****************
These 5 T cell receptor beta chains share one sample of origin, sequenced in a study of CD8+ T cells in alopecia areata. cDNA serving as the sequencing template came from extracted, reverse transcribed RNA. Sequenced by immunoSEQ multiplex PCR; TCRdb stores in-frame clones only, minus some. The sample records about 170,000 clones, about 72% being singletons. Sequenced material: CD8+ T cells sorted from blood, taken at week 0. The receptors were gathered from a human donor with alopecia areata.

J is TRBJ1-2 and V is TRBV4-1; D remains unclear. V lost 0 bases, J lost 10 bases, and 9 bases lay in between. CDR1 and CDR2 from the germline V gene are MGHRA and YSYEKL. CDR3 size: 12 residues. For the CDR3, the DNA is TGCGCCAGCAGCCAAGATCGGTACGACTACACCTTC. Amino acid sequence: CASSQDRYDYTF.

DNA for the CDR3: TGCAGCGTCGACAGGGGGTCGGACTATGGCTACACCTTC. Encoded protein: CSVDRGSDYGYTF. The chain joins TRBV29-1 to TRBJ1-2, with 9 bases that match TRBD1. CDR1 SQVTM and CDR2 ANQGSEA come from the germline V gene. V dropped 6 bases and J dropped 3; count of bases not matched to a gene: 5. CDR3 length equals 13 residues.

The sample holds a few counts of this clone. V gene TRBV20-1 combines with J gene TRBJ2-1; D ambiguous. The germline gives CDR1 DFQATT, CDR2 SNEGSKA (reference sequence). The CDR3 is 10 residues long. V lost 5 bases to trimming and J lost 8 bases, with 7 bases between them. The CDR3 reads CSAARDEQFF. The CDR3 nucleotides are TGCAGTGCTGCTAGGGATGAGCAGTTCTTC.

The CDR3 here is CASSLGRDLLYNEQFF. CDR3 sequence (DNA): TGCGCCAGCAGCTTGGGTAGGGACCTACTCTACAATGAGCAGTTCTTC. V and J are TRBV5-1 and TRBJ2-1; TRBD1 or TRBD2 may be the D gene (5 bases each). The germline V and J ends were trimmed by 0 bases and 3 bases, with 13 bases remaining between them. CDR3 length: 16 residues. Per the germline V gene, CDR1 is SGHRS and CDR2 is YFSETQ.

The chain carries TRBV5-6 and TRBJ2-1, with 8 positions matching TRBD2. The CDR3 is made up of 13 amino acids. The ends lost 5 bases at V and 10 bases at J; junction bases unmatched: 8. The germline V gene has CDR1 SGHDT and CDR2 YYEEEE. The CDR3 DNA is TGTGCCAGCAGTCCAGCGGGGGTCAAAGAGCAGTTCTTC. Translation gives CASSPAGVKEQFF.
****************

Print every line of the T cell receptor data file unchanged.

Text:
These 5 T cell receptor beta chains share one sample of origin, sequenced in a study of CD8+ T cells in alopecia areata. cDNA serving as the sequencing template came from extracted, reverse transcribed RNA. Sequenced by immunoSEQ multiplex PCR; TCRdb stores in-frame clones only, minus some. The sample records about 170,000 clones, about 72% being singletons. Sequenced material: CD8+ T cells sorted from blood, taken at week 0. The receptors were gathered from a human donor with alopecia areata.

J is TRBJ1-2 and V is TRBV4-1; D remains unclear. V lost 0 bases, J lost 10 bases, and 9 bases lay in between. CDR1 and CDR2 from the germline V gene are MGHRA and YSYEKL. CDR3 size: 12 residues. For the CDR3, the DNA is TGCGCCAGCAGCCAAGATCGGTACGACTACACCTTC. Amino acid sequence: CASSQDRYDYTF.

DNA for the CDR3: TGCAGCGTCGACAGGGGGTCGGACTATGGCTACACCTTC. Encoded protein: CSVDRGSDYGYTF. The chain joins TRBV29-1 to TRBJ1-2, with 9 bases that match TRBD1. CDR1 SQVTM and CDR2 ANQGSEA come from the germline V gene. V dropped 6 bases and J dropped 3; count of bases not matched to a gene: 5. CDR3 length equals 13 residues.

The sample holds a few counts of this clone. V gene TRBV20-1 combines with J gene TRBJ2-1; D ambiguous. The germline gives CDR1 DFQATT, CDR2 SNEGSKA (reference sequence). The CDR3 is 10 residues long. V lost 5 bases to trimming and J lost 8 bases, with 7 bases between them. The CDR3 reads CSAARDEQFF. The CDR3 nucleotides are TGCAGTGCTGCTAGGGATGAGCAGTTCTTC.

The CDR3 here is CASSLGRDLLYNEQFF. CDR3 sequence (DNA): TGCGCCAGCAGCTTGGGTAGGGACCTACTCTACAATGAGCAGTTCTTC. V and J are TRBV5-1 and TRBJ2-1; TRBD1 or TRBD2 may be the D gene (5 bases each). The germline V and J ends were trimmed by 0 bases and 3 bases, with 13 bases remaining between them. CDR3 length: 16 residues. Per the germline V gene, CDR1 is SGHRS and CDR2 is YFSETQ.

The chain carries TRBV5-6 and TRBJ2-1, with 8 positions matching TRBD2. The CDR3 is made up of 13 amino acids. The ends lost 5 bases at V and 10 bases at J; junction bases unmatched: 8. The germline V gene has CDR1 SGHDT and CDR2 YYEEEE. The CDR3 DNA is TGTGCCAGCAGTCCAGCGGGGGTCAAAGAGCAGTTCTTC. Translation gives CASSPAGVKEQFF.